“The dinosaur lowered its head and charged straight at Marty.”

     Er … um … so what happens next in the story? I’m fond of my protagonist, so he better raise a big gun and act fast, but what exactly should he do? How long does it take to slip off the safety? Does he aim for the eyeball? How about that mouth filled with razor-sharp fangs? Are either of those actions feasible? How much is the beast’s head bobbing around? For that matter, if the dinosaur’s brain is the size of a walnut, might it be better to try for the heart? Or perhaps the kneecap? How much ground would the dinosaur cover after a bullet pierced its heart? What caliber projectile would be needed to pierce that tough hide, or bony outer layer?

     So much is conjecture. Yet, all too often, I read or hear about authors making rookie mistakes when they write about firing weapons. That’s one reason why I took the opportunity, today, to visit a local shooting range with one of the world’s leading firearms experts, who is also a wilderness survival trainer. For the first time in my life, I fired several weapons, including a 22 revolver and a light hunting rifle. I found out just how loud the discharge is (while wearing ear-protection), as well as what the recoil feels like. Equally important was the chance to get a sense of the distances to various targets, as well as learning how to hold the weapon, aim, and pull the trigger.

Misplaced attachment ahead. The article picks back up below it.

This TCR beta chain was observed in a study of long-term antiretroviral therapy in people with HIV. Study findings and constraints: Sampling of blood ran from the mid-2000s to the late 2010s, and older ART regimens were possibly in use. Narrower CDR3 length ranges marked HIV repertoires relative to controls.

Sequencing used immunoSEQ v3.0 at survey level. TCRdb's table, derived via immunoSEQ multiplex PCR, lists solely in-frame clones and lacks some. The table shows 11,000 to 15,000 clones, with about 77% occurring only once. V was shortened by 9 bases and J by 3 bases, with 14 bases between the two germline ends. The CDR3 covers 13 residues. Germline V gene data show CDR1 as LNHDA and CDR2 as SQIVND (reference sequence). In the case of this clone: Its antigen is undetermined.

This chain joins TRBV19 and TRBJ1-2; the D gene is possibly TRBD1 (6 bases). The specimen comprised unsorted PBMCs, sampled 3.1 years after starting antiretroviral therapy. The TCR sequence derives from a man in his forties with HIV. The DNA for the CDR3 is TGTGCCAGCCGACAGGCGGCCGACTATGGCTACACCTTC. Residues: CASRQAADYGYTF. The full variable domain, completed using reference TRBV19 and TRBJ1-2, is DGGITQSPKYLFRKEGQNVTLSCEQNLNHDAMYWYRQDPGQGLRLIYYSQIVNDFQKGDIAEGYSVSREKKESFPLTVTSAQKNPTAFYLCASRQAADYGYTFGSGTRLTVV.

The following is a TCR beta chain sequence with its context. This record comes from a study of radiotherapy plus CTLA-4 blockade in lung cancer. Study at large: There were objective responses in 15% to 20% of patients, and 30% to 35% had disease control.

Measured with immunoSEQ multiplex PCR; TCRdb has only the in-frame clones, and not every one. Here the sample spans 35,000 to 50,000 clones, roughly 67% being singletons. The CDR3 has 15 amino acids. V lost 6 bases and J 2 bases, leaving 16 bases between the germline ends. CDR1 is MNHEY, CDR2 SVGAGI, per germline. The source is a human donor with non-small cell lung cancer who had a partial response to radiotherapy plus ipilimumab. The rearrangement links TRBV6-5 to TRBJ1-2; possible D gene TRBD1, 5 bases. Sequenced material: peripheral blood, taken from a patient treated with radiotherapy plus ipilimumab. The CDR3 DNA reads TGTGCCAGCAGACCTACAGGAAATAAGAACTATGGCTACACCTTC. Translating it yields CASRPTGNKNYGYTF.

What’s more, we discussed hypothetical encounters with dinosaurs in the Mesozoic, how my characters might arm themselves, how they might stay out of trouble, and survival strategies when trouble comes head on. One possibility is bear spray (strong pepper spray), although its effectiveness against a dinosaur of any size is also unknown.

     As much as I dislike the grim idea of firing at any beasts of the Cretacean wilderness, I’m not going to drop my characters in a prehistoric jungle without giving them the means to return alive. 

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